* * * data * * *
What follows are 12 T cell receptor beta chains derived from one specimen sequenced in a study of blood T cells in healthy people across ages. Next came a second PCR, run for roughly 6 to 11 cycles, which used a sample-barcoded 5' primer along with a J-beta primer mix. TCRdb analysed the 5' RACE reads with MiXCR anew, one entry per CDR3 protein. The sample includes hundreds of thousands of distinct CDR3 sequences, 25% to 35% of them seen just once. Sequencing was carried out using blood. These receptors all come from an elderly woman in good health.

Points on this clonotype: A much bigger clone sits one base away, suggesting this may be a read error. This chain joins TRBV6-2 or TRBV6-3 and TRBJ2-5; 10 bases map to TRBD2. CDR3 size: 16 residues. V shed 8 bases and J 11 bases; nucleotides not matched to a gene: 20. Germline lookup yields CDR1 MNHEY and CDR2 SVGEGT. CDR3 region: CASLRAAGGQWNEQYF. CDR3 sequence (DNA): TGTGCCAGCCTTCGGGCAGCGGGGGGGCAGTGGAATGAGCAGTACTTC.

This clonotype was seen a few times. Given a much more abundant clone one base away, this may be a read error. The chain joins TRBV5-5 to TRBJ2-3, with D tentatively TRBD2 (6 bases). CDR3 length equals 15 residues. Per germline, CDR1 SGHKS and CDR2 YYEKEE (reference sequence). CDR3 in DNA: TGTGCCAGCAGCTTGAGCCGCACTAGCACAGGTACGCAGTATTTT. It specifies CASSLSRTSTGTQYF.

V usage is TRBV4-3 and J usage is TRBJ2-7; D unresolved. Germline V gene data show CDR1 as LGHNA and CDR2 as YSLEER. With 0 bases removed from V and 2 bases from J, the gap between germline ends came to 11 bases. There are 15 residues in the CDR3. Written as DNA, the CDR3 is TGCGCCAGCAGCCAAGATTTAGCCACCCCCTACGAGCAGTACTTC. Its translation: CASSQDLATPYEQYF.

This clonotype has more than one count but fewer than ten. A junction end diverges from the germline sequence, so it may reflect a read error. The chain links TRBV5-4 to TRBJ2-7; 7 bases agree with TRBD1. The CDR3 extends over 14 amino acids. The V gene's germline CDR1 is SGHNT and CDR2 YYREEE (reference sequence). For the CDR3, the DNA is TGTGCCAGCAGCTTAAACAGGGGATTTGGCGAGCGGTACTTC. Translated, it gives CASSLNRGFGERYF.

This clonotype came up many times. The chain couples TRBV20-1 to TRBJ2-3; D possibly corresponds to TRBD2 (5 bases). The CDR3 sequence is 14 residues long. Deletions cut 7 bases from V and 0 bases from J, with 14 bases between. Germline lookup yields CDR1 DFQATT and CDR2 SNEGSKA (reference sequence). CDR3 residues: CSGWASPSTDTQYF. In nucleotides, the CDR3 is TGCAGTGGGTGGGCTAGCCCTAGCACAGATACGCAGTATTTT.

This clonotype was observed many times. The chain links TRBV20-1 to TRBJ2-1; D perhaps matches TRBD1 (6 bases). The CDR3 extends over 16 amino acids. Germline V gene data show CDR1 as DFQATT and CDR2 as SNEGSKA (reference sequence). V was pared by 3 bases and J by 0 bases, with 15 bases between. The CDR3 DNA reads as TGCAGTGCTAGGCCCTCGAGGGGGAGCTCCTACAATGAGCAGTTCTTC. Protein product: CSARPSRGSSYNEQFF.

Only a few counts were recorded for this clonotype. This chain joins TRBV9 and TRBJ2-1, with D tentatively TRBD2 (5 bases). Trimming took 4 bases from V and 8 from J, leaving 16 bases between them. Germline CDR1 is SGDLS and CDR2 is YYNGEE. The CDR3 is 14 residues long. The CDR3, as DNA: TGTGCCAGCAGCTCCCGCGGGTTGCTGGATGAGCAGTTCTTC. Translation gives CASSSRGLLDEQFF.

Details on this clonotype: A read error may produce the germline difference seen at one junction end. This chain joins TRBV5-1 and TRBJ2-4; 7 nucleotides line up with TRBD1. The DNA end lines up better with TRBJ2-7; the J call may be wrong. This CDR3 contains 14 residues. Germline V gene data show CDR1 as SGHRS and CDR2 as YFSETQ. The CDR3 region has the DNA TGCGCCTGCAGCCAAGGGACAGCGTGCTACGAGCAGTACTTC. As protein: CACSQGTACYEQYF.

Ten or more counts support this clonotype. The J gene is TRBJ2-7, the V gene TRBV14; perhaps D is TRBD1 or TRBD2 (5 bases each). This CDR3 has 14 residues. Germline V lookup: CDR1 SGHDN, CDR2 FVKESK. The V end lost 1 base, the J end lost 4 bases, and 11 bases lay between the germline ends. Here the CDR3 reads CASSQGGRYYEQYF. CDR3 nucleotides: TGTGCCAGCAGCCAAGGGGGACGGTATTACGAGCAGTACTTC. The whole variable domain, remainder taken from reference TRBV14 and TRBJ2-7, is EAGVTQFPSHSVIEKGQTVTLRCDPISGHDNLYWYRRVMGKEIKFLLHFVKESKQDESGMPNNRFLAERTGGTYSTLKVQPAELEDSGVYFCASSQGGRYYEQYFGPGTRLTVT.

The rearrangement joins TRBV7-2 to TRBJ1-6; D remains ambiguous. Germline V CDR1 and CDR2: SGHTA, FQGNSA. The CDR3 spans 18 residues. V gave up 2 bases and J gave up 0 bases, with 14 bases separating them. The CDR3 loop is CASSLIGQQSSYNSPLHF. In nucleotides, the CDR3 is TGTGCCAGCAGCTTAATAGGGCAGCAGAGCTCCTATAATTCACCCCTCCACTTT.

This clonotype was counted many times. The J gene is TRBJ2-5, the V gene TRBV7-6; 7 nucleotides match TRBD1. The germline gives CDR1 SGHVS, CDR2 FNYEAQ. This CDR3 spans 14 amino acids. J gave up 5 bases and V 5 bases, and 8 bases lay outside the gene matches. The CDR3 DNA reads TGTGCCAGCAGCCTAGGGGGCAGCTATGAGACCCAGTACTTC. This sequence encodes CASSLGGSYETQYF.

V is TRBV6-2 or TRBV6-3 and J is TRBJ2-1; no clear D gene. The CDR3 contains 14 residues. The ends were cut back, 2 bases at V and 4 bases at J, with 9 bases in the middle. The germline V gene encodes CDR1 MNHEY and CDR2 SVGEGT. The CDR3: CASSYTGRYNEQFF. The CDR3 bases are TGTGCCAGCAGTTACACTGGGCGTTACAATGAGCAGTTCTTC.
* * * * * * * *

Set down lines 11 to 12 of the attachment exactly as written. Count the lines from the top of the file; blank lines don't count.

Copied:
The rearrangement joins TRBV7-2 to TRBJ1-6; D remains ambiguous. Germline V CDR1 and CDR2: SGHTA, FQGNSA. The CDR3 spans 18 residues. V gave up 2 bases and J gave up 0 bases, with 14 bases separating them. The CDR3 loop is CASSLIGQQSSYNSPLHF. In nucleotides, the CDR3 is TGTGCCAGCAGCTTAATAGGGCAGCAGAGCTCCTATAATTCACCCCTCCACTTT.

This clonotype was counted many times. The J gene is TRBJ2-5, the V gene TRBV7-6; 7 nucleotides match TRBD1. The germline gives CDR1 SGHVS, CDR2 FNYEAQ. This CDR3 spans 14 amino acids. J gave up 5 bases and V 5 bases, and 8 bases lay outside the gene matches. The CDR3 DNA reads TGTGCCAGCAGCCTAGGGGGCAGCTATGAGACCCAGTACTTC. This sequence encodes CASSLGGSYETQYF.